If not for a few high-profile missteps in bowl season, the national mania around the SEC West would be at a hysterical pitch prior to this season.

It may not take long for that to return, as Alabama, Auburn and Texas A&M have high-profile non-conference games early in the season.

It’s a difficult division to parse and dissect. Doing so also is a risk in that someone, or some fan base, always is going to be upset or feel slighted. But we’ve reached that time between June and August — it’s prediction season. Rather than run from a healthy dialogue, debate and discussion about the upcoming season, we embrace it.

Here’s some elements of the SEC West that we feel are overrated or underrated headed into the 2015 season.


  • Auburn, Texas A&M defenses. There are plenty of parallels here. The schools hired Will Muschamp and John Chavis at defensive coordinator, respectively. Both teams have a terror at pass rush — Carl Lawson and Myles Garrett. But there are depth issues (linebacker for A&M and defensive back for Auburn), and it’s going to take both coaches a year to transition the team to a different scheme, compile more overall talent and develop the talent that’s there. Fortunately, the Tigers and Aggies should feature stellar offenses. So the defenses don’t need to be Top 10 units, or even Top 25 units, for their respective teams to win a lot of games.
  • Lack of QB talent in the SEC West. This is sort of a double negative, but the bottom line is the SEC West should feature some pretty good quarterbacks this year. Dak Prescott is a Top 5 quarterback nationally, at least preseason. Jeremy Johnson potentially is the breakout quarterback of the entire country in 2015. Kyle Allen could come close to 4,000 passing yards this year. Brandon Allen never will be a star, but at least he’s a senior who will take care of the ball. And whomever starts for Alabama and Ole Miss won’t necessarily be as bad as the worry-warts want you to believe. The SEC West won’t have to wait for players like Shea Patterson (Ole Miss) and Feleipe Franks (LSU) to arrive in ’16 to enjoy some pretty good quarterback play.
  • Arkansas and Mississippi State’s slot in the 2015 standings. I have nothing against either school. I was one of the few media members projecting the Bulldogs to have an outstanding season last year, and picked the upset against Auburn before the season. But from an objective standpoint, there are reasons to believe these two programs will be competing to stay out of last place in the SEC West in ’15. (Yes, I know the Razorbacks demolished LSU and Ole Miss during a two-game stretch last season and played Alabama very tough.) Again, someone has to finish last, and likely it’ll be a good team capable of being one of the 25 best in the country. But don’t be surprised if it’s one of these two.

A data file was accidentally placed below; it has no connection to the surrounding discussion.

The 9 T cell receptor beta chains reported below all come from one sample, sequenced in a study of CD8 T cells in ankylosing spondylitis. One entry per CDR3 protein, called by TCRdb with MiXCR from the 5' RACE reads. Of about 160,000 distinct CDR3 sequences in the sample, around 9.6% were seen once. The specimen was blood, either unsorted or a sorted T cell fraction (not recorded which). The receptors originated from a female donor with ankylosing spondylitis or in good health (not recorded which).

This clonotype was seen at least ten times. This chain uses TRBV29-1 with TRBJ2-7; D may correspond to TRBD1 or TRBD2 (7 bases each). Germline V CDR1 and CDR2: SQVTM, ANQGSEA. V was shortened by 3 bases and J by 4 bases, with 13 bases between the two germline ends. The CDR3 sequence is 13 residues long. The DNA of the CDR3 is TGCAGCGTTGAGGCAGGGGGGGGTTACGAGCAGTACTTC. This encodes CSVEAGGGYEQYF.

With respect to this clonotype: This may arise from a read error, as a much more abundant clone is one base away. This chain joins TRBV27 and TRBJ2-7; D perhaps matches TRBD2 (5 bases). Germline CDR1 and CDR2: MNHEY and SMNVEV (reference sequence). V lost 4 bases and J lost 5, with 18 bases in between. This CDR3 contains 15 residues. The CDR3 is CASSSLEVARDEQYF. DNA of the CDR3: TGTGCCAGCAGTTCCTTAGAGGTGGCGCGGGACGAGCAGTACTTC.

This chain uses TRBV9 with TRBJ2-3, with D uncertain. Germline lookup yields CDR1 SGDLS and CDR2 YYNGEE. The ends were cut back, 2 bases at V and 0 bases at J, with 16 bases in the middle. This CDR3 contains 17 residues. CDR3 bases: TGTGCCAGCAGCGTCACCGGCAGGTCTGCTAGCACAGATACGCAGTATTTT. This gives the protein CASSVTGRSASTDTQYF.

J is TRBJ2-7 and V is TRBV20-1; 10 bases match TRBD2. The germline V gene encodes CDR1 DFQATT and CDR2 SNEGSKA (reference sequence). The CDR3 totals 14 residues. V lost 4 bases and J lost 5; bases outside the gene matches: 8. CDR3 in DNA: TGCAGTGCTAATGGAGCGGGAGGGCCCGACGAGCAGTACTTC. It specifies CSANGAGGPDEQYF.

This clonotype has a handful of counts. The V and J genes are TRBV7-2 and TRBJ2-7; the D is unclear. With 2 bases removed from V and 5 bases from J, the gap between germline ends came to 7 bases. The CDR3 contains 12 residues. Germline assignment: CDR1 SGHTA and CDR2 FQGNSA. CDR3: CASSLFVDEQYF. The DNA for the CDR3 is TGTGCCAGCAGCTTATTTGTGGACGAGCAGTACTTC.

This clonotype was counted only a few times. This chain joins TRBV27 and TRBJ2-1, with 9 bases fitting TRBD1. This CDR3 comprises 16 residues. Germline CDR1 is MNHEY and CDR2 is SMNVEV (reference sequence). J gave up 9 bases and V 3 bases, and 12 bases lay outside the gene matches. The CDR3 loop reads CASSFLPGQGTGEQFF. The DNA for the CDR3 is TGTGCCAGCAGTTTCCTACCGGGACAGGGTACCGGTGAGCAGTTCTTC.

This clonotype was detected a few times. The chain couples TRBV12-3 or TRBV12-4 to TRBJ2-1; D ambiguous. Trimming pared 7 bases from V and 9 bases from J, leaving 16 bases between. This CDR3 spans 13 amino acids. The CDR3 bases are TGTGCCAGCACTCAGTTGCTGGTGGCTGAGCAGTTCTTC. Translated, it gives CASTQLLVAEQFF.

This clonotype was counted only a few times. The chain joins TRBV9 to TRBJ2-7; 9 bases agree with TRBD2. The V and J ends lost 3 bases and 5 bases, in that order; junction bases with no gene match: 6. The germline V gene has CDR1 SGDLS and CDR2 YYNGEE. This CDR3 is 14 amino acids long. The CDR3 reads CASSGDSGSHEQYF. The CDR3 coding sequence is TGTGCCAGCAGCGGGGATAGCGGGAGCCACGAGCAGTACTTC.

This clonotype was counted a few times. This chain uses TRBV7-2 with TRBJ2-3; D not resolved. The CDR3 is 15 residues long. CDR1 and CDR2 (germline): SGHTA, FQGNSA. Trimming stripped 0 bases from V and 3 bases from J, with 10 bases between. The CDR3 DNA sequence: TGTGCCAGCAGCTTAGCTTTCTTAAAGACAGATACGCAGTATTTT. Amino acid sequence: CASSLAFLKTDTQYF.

• Alabama’s Vegas odds. The sportsbooks are in a trance with the Crimson Tide, which haven’t entered a game as an underdog since the 2009 SEC championship game against Tim Tebow’s Florida Gators. Vegas again has installed Bama as a betting favorite to win the SEC, and one of the best bets to win another national title. I’m not in the school that suggests Alabama is in the process of a major backward step. I think the Tide are one of the SEC favorites, but no longer THE (singular) SEC favorite. Rather than being a dominant program, Bama is in the mix with Auburn, Georgia, Ole Miss, LSU and others in 2015. Pegging them as the clear-cut, odds-on favorite is too much. Alabama faces more questions than it has since before Nick Saban’s second season in ’08.
  • Arkansas RB Alex Collins. Again, I’m not trying to bash Arkansas (more on the Razorbacks in a second). Collins is a good player with great production within the team’s smash-mouth scheme. But I think for the first time we’ll see some separation from Collins and Jonathan Williams this fall. Back-to-back 1,000-yard seasons for an upcoming junior in the SEC is very impressive. But Collins doesn’t have a single 100-yard game after Oct. 1, and really wore down late in both seasons. He’s been in Bret Bielema’s prodigious doghouse a few times. I expect Williams to get more carries by a marginal amount, and Collins may rush for “only” 900 yards this year. He’s a good back, but he’s not one of the best in the country.